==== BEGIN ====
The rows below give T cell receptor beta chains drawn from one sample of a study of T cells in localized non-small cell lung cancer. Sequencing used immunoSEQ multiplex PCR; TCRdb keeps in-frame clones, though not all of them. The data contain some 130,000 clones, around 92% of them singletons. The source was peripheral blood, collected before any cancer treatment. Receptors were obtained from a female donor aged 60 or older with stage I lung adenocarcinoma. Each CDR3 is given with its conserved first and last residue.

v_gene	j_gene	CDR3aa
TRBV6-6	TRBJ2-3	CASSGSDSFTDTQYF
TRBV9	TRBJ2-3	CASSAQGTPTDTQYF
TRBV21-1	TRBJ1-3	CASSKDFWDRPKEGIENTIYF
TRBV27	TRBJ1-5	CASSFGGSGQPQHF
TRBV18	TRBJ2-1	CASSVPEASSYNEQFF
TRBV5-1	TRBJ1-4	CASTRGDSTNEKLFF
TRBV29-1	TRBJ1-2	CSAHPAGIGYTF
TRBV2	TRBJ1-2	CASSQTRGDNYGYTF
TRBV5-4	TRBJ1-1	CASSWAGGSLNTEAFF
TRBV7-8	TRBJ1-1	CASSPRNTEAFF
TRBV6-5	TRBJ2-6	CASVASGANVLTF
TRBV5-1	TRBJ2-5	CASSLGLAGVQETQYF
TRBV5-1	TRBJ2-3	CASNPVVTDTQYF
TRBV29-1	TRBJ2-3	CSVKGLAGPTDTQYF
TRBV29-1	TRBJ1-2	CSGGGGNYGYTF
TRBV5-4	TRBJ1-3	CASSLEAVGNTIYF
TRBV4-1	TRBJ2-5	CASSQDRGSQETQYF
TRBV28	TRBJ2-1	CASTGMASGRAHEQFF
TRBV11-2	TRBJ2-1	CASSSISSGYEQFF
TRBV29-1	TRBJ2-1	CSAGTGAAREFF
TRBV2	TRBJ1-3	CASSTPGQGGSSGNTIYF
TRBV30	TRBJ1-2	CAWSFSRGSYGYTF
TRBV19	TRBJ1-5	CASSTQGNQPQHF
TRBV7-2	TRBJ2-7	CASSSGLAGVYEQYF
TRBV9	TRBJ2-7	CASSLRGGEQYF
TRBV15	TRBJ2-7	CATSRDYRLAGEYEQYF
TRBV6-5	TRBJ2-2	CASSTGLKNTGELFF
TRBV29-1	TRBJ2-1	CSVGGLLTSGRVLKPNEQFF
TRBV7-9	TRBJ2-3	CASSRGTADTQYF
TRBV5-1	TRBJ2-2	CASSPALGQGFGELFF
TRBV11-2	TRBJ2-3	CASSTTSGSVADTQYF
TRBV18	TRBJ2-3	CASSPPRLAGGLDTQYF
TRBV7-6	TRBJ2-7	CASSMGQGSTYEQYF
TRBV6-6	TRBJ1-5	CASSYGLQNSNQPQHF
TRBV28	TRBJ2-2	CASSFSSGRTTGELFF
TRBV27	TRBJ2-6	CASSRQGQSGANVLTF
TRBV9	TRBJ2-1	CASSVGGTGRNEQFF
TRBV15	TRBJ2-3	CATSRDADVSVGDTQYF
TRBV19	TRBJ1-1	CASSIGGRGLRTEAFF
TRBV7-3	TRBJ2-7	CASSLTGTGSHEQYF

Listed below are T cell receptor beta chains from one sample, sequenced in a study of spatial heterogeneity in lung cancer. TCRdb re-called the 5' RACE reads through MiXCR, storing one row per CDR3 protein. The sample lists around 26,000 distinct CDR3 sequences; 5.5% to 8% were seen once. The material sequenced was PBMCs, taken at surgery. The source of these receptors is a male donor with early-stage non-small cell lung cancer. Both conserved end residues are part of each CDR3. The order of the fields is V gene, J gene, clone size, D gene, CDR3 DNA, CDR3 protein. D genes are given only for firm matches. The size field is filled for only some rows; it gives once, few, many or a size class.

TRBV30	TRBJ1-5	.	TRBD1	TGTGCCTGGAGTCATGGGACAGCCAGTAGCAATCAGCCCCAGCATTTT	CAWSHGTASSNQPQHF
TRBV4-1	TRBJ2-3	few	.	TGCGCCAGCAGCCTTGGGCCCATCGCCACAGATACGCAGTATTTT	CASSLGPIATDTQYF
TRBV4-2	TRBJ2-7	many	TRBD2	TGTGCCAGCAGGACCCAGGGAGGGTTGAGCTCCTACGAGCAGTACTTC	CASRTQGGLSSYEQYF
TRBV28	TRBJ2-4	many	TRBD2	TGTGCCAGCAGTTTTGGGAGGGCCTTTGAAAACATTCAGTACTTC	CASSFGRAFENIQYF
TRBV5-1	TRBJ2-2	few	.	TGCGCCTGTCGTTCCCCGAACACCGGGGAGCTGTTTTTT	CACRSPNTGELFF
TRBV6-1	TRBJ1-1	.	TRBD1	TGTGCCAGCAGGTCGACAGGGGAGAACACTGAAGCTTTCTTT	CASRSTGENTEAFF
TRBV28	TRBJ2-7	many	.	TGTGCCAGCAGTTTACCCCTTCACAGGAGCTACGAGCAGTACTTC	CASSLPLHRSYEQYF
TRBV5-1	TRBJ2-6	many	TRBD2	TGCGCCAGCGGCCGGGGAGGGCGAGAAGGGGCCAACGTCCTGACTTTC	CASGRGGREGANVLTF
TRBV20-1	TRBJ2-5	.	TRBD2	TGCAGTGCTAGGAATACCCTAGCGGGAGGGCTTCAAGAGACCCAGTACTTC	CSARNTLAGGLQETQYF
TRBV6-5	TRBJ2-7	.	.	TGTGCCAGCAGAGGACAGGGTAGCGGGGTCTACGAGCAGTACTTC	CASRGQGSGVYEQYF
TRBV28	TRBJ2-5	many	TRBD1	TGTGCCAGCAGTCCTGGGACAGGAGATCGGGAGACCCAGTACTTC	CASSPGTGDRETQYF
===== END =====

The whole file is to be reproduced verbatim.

The rows below give T cell receptor beta chains drawn from one sample of a study of T cells in localized non-small cell lung cancer. Sequencing used immunoSEQ multiplex PCR; TCRdb keeps in-frame clones, though not all of them. The data contain some 130,000 clones, around 92% of them singletons. The source was peripheral blood, collected before any cancer treatment. Receptors were obtained from a female donor aged 60 or older with stage I lung adenocarcinoma. Each CDR3 is given with its conserved first and last residue.

v_gene	j_gene	CDR3aa
TRBV6-6	TRBJ2-3	CASSGSDSFTDTQYF
TRBV9	TRBJ2-3	CASSAQGTPTDTQYF
TRBV21-1	TRBJ1-3	CASSKDFWDRPKEGIENTIYF
TRBV27	TRBJ1-5	CASSFGGSGQPQHF
TRBV18	TRBJ2-1	CASSVPEASSYNEQFF
TRBV5-1	TRBJ1-4	CASTRGDSTNEKLFF
TRBV29-1	TRBJ1-2	CSAHPAGIGYTF
TRBV2	TRBJ1-2	CASSQTRGDNYGYTF
TRBV5-4	TRBJ1-1	CASSWAGGSLNTEAFF
TRBV7-8	TRBJ1-1	CASSPRNTEAFF
TRBV6-5	TRBJ2-6	CASVASGANVLTF
TRBV5-1	TRBJ2-5	CASSLGLAGVQETQYF
TRBV5-1	TRBJ2-3	CASNPVVTDTQYF
TRBV29-1	TRBJ2-3	CSVKGLAGPTDTQYF
TRBV29-1	TRBJ1-2	CSGGGGNYGYTF
TRBV5-4	TRBJ1-3	CASSLEAVGNTIYF
TRBV4-1	TRBJ2-5	CASSQDRGSQETQYF
TRBV28	TRBJ2-1	CASTGMASGRAHEQFF
TRBV11-2	TRBJ2-1	CASSSISSGYEQFF
TRBV29-1	TRBJ2-1	CSAGTGAAREFF
TRBV2	TRBJ1-3	CASSTPGQGGSSGNTIYF
TRBV30	TRBJ1-2	CAWSFSRGSYGYTF
TRBV19	TRBJ1-5	CASSTQGNQPQHF
TRBV7-2	TRBJ2-7	CASSSGLAGVYEQYF
TRBV9	TRBJ2-7	CASSLRGGEQYF
TRBV15	TRBJ2-7	CATSRDYRLAGEYEQYF
TRBV6-5	TRBJ2-2	CASSTGLKNTGELFF
TRBV29-1	TRBJ2-1	CSVGGLLTSGRVLKPNEQFF
TRBV7-9	TRBJ2-3	CASSRGTADTQYF
TRBV5-1	TRBJ2-2	CASSPALGQGFGELFF
TRBV11-2	TRBJ2-3	CASSTTSGSVADTQYF
TRBV18	TRBJ2-3	CASSPPRLAGGLDTQYF
TRBV7-6	TRBJ2-7	CASSMGQGSTYEQYF
TRBV6-6	TRBJ1-5	CASSYGLQNSNQPQHF
TRBV28	TRBJ2-2	CASSFSSGRTTGELFF
TRBV27	TRBJ2-6	CASSRQGQSGANVLTF
TRBV9	TRBJ2-1	CASSVGGTGRNEQFF
TRBV15	TRBJ2-3	CATSRDADVSVGDTQYF
TRBV19	TRBJ1-1	CASSIGGRGLRTEAFF
TRBV7-3	TRBJ2-7	CASSLTGTGSHEQYF

Listed below are T cell receptor beta chains from one sample, sequenced in a study of spatial heterogeneity in lung cancer. TCRdb re-called the 5' RACE reads through MiXCR, storing one row per CDR3 protein. The sample lists around 26,000 distinct CDR3 sequences; 5.5% to 8% were seen once. The material sequenced was PBMCs, taken at surgery. The source of these receptors is a male donor with early-stage non-small cell lung cancer. Both conserved end residues are part of each CDR3. The order of the fields is V gene, J gene, clone size, D gene, CDR3 DNA, CDR3 protein. D genes are given only for firm matches. The size field is filled for only some rows; it gives once, few, many or a size class.

TRBV30	TRBJ1-5	.	TRBD1	TGTGCCTGGAGTCATGGGACAGCCAGTAGCAATCAGCCCCAGCATTTT	CAWSHGTASSNQPQHF
TRBV4-1	TRBJ2-3	few	.	TGCGCCAGCAGCCTTGGGCCCATCGCCACAGATACGCAGTATTTT	CASSLGPIATDTQYF
TRBV4-2	TRBJ2-7	many	TRBD2	TGTGCCAGCAGGACCCAGGGAGGGTTGAGCTCCTACGAGCAGTACTTC	CASRTQGGLSSYEQYF
TRBV28	TRBJ2-4	many	TRBD2	TGTGCCAGCAGTTTTGGGAGGGCCTTTGAAAACATTCAGTACTTC	CASSFGRAFENIQYF
TRBV5-1	TRBJ2-2	few	.	TGCGCCTGTCGTTCCCCGAACACCGGGGAGCTGTTTTTT	CACRSPNTGELFF
TRBV6-1	TRBJ1-1	.	TRBD1	TGTGCCAGCAGGTCGACAGGGGAGAACACTGAAGCTTTCTTT	CASRSTGENTEAFF
TRBV28	TRBJ2-7	many	.	TGTGCCAGCAGTTTACCCCTTCACAGGAGCTACGAGCAGTACTTC	CASSLPLHRSYEQYF
TRBV5-1	TRBJ2-6	many	TRBD2	TGCGCCAGCGGCCGGGGAGGGCGAGAAGGGGCCAACGTCCTGACTTTC	CASGRGGREGANVLTF
TRBV20-1	TRBJ2-5	.	TRBD2	TGCAGTGCTAGGAATACCCTAGCGGGAGGGCTTCAAGAGACCCAGTACTTC	CSARNTLAGGLQETQYF
TRBV6-5	TRBJ2-7	.	.	TGTGCCAGCAGAGGACAGGGTAGCGGGGTCTACGAGCAGTACTTC	CASRGQGSGVYEQYF
TRBV28	TRBJ2-5	many	TRBD1	TGTGCCAGCAGTCCTGGGACAGGAGATCGGGAGACCCAGTACTTC	CASSPGTGDRETQYF